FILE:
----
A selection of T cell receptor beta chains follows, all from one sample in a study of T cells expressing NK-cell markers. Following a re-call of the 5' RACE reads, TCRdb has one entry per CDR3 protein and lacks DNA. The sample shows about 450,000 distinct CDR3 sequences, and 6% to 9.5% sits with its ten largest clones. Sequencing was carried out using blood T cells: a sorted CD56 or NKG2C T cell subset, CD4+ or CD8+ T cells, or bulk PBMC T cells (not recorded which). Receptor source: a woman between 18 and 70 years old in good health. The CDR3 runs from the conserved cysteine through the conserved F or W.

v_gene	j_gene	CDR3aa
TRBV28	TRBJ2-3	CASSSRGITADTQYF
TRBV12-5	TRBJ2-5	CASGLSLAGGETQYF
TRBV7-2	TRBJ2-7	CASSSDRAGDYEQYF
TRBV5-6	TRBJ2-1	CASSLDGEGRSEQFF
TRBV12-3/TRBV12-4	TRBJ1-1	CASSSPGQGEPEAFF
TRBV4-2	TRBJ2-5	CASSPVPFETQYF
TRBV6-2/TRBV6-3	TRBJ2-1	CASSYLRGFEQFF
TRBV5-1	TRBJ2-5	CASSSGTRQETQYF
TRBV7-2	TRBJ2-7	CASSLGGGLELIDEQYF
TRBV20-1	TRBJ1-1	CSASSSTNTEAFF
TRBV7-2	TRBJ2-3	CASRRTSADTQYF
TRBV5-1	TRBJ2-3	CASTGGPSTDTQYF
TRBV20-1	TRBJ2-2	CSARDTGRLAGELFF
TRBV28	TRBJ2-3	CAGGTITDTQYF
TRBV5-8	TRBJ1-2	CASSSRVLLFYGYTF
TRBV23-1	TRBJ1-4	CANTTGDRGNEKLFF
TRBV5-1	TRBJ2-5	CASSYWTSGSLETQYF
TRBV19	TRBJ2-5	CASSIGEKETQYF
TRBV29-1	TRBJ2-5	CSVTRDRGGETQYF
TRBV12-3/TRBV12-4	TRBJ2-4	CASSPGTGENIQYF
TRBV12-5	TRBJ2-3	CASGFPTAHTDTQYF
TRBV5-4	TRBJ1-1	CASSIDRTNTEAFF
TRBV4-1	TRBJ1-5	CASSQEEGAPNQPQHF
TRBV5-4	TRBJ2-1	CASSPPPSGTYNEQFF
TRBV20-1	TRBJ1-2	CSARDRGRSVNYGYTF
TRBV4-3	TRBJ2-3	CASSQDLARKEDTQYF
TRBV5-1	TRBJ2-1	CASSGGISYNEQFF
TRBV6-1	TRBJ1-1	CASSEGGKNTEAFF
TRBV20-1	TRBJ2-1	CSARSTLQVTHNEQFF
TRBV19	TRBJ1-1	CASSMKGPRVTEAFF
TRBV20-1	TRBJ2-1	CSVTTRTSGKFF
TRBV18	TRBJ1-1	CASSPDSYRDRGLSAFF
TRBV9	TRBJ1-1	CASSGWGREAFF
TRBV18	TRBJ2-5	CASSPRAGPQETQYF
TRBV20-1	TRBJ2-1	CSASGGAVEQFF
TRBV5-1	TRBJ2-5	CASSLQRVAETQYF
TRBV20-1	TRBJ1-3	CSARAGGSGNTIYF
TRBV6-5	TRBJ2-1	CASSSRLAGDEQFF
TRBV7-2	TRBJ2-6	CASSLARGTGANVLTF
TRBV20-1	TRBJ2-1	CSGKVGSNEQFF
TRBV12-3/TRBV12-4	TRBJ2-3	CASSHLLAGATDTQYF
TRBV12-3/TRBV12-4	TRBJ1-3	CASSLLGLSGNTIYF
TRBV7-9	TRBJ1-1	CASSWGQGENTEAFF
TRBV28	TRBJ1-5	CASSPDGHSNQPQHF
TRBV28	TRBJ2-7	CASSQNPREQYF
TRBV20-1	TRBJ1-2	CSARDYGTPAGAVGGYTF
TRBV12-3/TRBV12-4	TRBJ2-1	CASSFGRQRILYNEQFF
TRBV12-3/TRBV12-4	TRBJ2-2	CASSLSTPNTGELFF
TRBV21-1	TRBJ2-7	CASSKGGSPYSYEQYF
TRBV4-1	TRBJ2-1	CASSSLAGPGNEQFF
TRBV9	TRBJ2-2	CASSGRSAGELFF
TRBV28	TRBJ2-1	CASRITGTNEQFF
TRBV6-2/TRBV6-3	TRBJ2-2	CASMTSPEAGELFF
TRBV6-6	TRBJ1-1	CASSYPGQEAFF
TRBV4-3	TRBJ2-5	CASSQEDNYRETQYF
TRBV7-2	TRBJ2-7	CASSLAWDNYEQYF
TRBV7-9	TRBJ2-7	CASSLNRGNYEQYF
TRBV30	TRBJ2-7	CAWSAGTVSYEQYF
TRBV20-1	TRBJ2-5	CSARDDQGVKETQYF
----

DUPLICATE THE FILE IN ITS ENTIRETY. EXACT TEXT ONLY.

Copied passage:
A selection of T cell receptor beta chains follows, all from one sample in a study of T cells expressing NK-cell markers. Following a re-call of the 5' RACE reads, TCRdb has one entry per CDR3 protein and lacks DNA. The sample shows about 450,000 distinct CDR3 sequences, and 6% to 9.5% sits with its ten largest clones. Sequencing was carried out using blood T cells: a sorted CD56 or NKG2C T cell subset, CD4+ or CD8+ T cells, or bulk PBMC T cells (not recorded which). Receptor source: a woman between 18 and 70 years old in good health. The CDR3 runs from the conserved cysteine through the conserved F or W.

v_gene	j_gene	CDR3aa
TRBV28	TRBJ2-3	CASSSRGITADTQYF
TRBV12-5	TRBJ2-5	CASGLSLAGGETQYF
TRBV7-2	TRBJ2-7	CASSSDRAGDYEQYF
TRBV5-6	TRBJ2-1	CASSLDGEGRSEQFF
TRBV12-3/TRBV12-4	TRBJ1-1	CASSSPGQGEPEAFF
TRBV4-2	TRBJ2-5	CASSPVPFETQYF
TRBV6-2/TRBV6-3	TRBJ2-1	CASSYLRGFEQFF
TRBV5-1	TRBJ2-5	CASSSGTRQETQYF
TRBV7-2	TRBJ2-7	CASSLGGGLELIDEQYF
TRBV20-1	TRBJ1-1	CSASSSTNTEAFF
TRBV7-2	TRBJ2-3	CASRRTSADTQYF
TRBV5-1	TRBJ2-3	CASTGGPSTDTQYF
TRBV20-1	TRBJ2-2	CSARDTGRLAGELFF
TRBV28	TRBJ2-3	CAGGTITDTQYF
TRBV5-8	TRBJ1-2	CASSSRVLLFYGYTF
TRBV23-1	TRBJ1-4	CANTTGDRGNEKLFF
TRBV5-1	TRBJ2-5	CASSYWTSGSLETQYF
TRBV19	TRBJ2-5	CASSIGEKETQYF
TRBV29-1	TRBJ2-5	CSVTRDRGGETQYF
TRBV12-3/TRBV12-4	TRBJ2-4	CASSPGTGENIQYF
TRBV12-5	TRBJ2-3	CASGFPTAHTDTQYF
TRBV5-4	TRBJ1-1	CASSIDRTNTEAFF
TRBV4-1	TRBJ1-5	CASSQEEGAPNQPQHF
TRBV5-4	TRBJ2-1	CASSPPPSGTYNEQFF
TRBV20-1	TRBJ1-2	CSARDRGRSVNYGYTF
TRBV4-3	TRBJ2-3	CASSQDLARKEDTQYF
TRBV5-1	TRBJ2-1	CASSGGISYNEQFF
TRBV6-1	TRBJ1-1	CASSEGGKNTEAFF
TRBV20-1	TRBJ2-1	CSARSTLQVTHNEQFF
TRBV19	TRBJ1-1	CASSMKGPRVTEAFF
TRBV20-1	TRBJ2-1	CSVTTRTSGKFF
TRBV18	TRBJ1-1	CASSPDSYRDRGLSAFF
TRBV9	TRBJ1-1	CASSGWGREAFF
TRBV18	TRBJ2-5	CASSPRAGPQETQYF
TRBV20-1	TRBJ2-1	CSASGGAVEQFF
TRBV5-1	TRBJ2-5	CASSLQRVAETQYF
TRBV20-1	TRBJ1-3	CSARAGGSGNTIYF
TRBV6-5	TRBJ2-1	CASSSRLAGDEQFF
TRBV7-2	TRBJ2-6	CASSLARGTGANVLTF
TRBV20-1	TRBJ2-1	CSGKVGSNEQFF
TRBV12-3/TRBV12-4	TRBJ2-3	CASSHLLAGATDTQYF
TRBV12-3/TRBV12-4	TRBJ1-3	CASSLLGLSGNTIYF
TRBV7-9	TRBJ1-1	CASSWGQGENTEAFF
TRBV28	TRBJ1-5	CASSPDGHSNQPQHF
TRBV28	TRBJ2-7	CASSQNPREQYF
TRBV20-1	TRBJ1-2	CSARDYGTPAGAVGGYTF
TRBV12-3/TRBV12-4	TRBJ2-1	CASSFGRQRILYNEQFF
TRBV12-3/TRBV12-4	TRBJ2-2	CASSLSTPNTGELFF
TRBV21-1	TRBJ2-7	CASSKGGSPYSYEQYF
TRBV4-1	TRBJ2-1	CASSSLAGPGNEQFF
TRBV9	TRBJ2-2	CASSGRSAGELFF
TRBV28	TRBJ2-1	CASRITGTNEQFF
TRBV6-2/TRBV6-3	TRBJ2-2	CASMTSPEAGELFF
TRBV6-6	TRBJ1-1	CASSYPGQEAFF
TRBV4-3	TRBJ2-5	CASSQEDNYRETQYF
TRBV7-2	TRBJ2-7	CASSLAWDNYEQYF
TRBV7-9	TRBJ2-7	CASSLNRGNYEQYF
TRBV30	TRBJ2-7	CAWSAGTVSYEQYF
TRBV20-1	TRBJ2-5	CSARDDQGVKETQYF